Occipital’s Structure depth sensor can scan objects in 3D on the iPad, provide VR on the iPhone

By Malcolm Owen

Friday, January 12, 2018, 12:08 pm PT (03:08 pm ET)

Occipital took to CES to show off its 3D scanning technology and how it can be used with iOS devices, including the Canvas app and Structure accessory that can quickly scan a room using an iPad, and the Bridge headset that turns an iPhone into a mixed reality device.

The company’s room-scanning system consists of two separate parts. On the hardware side is Structure , a mobile depth sensor that fits onto the back of an iPad that can be used to capture a 3D model of whatever is in front of it, including small and large objects, and the overall layout of a room.

Occipital claims Structure to be the most popular device of its type for orthotics and prosthetics, due to being able to create a 3D model within ten seconds, one that is also accurate enough to create prosthetics or orthotics for patients.

Canvas , the app running on the iPad, is used to quickly create a 3D model for an entire room. After starting the scan and walking around the room, the model is built in real time, with the hardware capturing thousands of points of data for an accurate 3D map.

The combination of the two has the potential to save time and money for professionals dealing with architecture and construction. Constructors have used the system to measure a space quickly, using the model to redesign the space before flipping the house.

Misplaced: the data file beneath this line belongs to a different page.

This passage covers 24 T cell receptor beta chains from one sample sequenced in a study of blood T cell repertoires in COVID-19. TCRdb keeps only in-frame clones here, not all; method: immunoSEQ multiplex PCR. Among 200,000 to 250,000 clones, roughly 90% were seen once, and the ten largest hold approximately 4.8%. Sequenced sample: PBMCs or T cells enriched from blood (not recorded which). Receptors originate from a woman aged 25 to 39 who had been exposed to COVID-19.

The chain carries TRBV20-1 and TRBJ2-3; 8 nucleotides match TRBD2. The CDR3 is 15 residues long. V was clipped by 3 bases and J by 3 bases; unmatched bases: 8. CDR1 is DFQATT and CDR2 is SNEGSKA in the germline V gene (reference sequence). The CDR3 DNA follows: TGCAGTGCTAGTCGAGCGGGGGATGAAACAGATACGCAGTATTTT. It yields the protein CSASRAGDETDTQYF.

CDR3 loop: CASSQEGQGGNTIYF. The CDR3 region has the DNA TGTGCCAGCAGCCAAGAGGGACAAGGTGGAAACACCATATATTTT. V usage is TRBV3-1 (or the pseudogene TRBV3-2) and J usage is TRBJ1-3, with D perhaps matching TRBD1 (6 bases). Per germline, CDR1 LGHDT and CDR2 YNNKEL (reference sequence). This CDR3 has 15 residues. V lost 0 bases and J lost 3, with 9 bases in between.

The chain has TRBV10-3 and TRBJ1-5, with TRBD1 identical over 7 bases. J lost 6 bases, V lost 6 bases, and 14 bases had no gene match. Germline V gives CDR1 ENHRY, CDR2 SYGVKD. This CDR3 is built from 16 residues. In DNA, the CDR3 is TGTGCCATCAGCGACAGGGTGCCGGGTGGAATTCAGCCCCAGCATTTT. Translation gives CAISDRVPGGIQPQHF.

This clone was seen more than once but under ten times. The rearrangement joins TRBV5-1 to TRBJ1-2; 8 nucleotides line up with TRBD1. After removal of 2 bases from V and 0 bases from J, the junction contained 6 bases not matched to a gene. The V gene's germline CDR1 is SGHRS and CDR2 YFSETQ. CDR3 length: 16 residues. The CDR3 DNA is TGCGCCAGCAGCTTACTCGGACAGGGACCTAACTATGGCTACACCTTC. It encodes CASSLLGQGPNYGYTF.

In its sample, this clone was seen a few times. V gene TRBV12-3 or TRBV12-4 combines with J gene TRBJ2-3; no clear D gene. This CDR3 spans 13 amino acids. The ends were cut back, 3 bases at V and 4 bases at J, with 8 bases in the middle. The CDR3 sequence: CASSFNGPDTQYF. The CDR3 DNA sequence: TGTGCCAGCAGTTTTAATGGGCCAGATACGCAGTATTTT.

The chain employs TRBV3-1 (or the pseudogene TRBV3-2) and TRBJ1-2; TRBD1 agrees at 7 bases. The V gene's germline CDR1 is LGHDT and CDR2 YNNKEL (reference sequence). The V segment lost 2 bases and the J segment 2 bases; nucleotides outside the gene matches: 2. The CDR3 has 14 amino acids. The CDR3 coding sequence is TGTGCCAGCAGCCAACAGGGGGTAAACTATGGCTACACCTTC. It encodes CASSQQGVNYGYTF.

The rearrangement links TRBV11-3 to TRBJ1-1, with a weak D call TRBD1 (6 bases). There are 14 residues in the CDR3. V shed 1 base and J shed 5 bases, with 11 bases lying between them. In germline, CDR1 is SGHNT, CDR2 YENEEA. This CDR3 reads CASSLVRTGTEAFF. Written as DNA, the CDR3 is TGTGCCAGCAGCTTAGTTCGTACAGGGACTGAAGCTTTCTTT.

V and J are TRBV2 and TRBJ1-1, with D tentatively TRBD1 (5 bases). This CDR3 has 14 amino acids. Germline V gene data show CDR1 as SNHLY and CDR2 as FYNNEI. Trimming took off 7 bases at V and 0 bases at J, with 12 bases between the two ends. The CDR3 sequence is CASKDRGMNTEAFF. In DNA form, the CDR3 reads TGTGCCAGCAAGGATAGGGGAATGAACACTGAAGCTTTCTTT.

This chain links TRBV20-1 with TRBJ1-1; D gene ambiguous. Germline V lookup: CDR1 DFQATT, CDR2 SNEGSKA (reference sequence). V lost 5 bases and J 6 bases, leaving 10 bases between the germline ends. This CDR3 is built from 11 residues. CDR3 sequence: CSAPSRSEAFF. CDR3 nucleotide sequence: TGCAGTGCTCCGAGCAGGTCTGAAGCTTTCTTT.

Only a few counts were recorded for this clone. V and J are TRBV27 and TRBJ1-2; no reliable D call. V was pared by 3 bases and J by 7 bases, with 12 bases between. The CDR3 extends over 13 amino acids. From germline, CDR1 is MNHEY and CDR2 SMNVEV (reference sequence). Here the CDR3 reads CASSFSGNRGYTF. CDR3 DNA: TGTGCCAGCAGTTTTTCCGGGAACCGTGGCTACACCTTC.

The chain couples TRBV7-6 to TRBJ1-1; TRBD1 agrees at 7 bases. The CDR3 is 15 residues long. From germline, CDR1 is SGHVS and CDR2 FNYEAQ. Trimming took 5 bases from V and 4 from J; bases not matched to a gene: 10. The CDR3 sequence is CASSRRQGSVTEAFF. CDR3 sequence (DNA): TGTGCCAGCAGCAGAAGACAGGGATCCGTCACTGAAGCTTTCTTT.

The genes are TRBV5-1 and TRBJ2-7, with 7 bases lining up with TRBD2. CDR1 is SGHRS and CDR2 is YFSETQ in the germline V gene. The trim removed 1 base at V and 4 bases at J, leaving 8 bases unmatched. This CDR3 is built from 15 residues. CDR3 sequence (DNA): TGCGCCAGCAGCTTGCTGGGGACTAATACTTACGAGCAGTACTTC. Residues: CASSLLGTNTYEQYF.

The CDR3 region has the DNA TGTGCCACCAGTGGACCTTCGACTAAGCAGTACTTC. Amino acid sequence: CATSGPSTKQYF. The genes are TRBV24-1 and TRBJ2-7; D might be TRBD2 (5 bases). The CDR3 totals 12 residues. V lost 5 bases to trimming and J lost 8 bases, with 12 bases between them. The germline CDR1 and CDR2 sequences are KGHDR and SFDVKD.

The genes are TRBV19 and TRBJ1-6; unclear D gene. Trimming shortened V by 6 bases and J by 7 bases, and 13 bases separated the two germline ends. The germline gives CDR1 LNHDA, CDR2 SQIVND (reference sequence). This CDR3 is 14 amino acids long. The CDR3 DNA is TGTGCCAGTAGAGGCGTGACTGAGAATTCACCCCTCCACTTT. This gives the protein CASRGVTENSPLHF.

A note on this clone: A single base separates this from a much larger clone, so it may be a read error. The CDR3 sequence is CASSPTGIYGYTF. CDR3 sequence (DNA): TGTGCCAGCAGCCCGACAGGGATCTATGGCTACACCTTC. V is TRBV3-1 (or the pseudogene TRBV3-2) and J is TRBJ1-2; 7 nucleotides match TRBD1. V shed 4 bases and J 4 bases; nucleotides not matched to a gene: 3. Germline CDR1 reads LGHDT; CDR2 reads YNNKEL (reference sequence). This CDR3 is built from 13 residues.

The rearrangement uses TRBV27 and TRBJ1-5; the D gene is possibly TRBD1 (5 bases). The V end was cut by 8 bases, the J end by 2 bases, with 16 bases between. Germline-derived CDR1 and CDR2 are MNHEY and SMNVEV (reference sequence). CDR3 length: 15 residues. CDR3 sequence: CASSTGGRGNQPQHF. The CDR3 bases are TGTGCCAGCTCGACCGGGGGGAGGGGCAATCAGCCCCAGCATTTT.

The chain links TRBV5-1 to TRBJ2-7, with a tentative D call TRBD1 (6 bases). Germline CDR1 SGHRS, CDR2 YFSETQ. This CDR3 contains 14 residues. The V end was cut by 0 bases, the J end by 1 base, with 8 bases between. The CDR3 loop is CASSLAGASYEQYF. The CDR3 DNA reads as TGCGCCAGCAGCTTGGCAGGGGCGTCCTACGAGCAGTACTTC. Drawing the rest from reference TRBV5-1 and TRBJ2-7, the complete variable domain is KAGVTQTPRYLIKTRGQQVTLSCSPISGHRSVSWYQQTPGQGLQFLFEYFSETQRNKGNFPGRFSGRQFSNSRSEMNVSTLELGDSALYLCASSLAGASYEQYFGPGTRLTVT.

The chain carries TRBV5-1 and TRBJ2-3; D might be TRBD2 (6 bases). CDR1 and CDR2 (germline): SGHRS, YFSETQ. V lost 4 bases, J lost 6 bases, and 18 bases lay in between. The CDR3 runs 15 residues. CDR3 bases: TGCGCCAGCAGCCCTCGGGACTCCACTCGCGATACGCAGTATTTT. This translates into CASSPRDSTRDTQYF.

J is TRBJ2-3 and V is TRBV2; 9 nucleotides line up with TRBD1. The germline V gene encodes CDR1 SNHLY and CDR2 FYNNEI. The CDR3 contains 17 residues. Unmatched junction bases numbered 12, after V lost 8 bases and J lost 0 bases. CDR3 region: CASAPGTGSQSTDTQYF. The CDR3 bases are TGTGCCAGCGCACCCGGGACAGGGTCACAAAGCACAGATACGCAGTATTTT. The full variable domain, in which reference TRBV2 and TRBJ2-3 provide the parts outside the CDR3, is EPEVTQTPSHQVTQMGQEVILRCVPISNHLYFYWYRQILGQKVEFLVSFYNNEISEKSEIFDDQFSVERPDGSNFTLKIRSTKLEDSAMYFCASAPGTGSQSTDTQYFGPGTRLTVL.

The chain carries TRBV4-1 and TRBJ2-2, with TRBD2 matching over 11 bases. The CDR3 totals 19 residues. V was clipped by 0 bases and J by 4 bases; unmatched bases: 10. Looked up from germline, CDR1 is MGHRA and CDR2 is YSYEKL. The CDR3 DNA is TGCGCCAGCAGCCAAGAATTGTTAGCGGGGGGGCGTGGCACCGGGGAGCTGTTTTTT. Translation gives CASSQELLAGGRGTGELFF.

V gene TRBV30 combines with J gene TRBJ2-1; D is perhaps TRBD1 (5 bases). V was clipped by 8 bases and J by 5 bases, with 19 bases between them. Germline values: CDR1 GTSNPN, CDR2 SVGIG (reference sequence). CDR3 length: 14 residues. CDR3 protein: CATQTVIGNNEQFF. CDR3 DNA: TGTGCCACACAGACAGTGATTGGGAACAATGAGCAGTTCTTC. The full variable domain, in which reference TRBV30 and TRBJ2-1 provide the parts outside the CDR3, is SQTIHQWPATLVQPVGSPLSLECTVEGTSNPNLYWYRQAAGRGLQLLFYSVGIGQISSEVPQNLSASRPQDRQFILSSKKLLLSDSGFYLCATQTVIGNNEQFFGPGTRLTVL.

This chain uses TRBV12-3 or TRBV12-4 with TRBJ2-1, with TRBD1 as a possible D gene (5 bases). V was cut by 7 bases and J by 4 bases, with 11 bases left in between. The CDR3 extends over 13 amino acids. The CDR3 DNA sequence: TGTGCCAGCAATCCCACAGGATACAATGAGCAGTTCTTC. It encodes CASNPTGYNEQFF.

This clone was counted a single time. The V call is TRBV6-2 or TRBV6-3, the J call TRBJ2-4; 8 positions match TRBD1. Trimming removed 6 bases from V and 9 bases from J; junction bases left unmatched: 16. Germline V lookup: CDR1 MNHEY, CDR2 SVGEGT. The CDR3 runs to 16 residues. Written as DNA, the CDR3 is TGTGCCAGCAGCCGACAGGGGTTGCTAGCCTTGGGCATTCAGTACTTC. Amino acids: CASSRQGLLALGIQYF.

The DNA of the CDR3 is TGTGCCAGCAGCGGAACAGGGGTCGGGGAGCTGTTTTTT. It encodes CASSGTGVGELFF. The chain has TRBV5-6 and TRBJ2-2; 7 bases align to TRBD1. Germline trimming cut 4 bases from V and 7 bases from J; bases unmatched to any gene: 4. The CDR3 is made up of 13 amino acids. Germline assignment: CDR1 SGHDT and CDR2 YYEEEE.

It also has a market for kitchen remodels, by creating a model that can be provided to contractors with accurate measurements for the space, allowing for them to make quotes without turning up at the home. Lastly, consumers can also use the tool to model rooms they wish to redecorate or add furniture to, and be able to see if there is enough space for new items to fit.

The company also showed off its own mixed reality product, the Bridge . The headset includes a space at the front for an iPhone X, iPhone 8, iPhone 7, or iPhone 6s to be installed, similar to some other ski mask-like goggles, but has a space above the iPhone to add a Structure sensor.

Combining together data from the iPhone’s camera and the Structure, Bridge is capable of providing mobile room-scale VR with six degrees of freedom for compatible apps, which developers can add with a Unity plugin. It can also create a mixed reality view for the user, overlaying digital images over a live feed from the camera, and using the sensor to locate surfaces and landmarks in a room that apps can use.

The Structure sensor is currently sold for $379, complete with a mounting bracket for one of a selection of iPads, while the Canvas app is free from the App Store, though it requires the sensor to function. The Bridge headset costs $399 with the Structure Sensor, or $279 for the headset alone.

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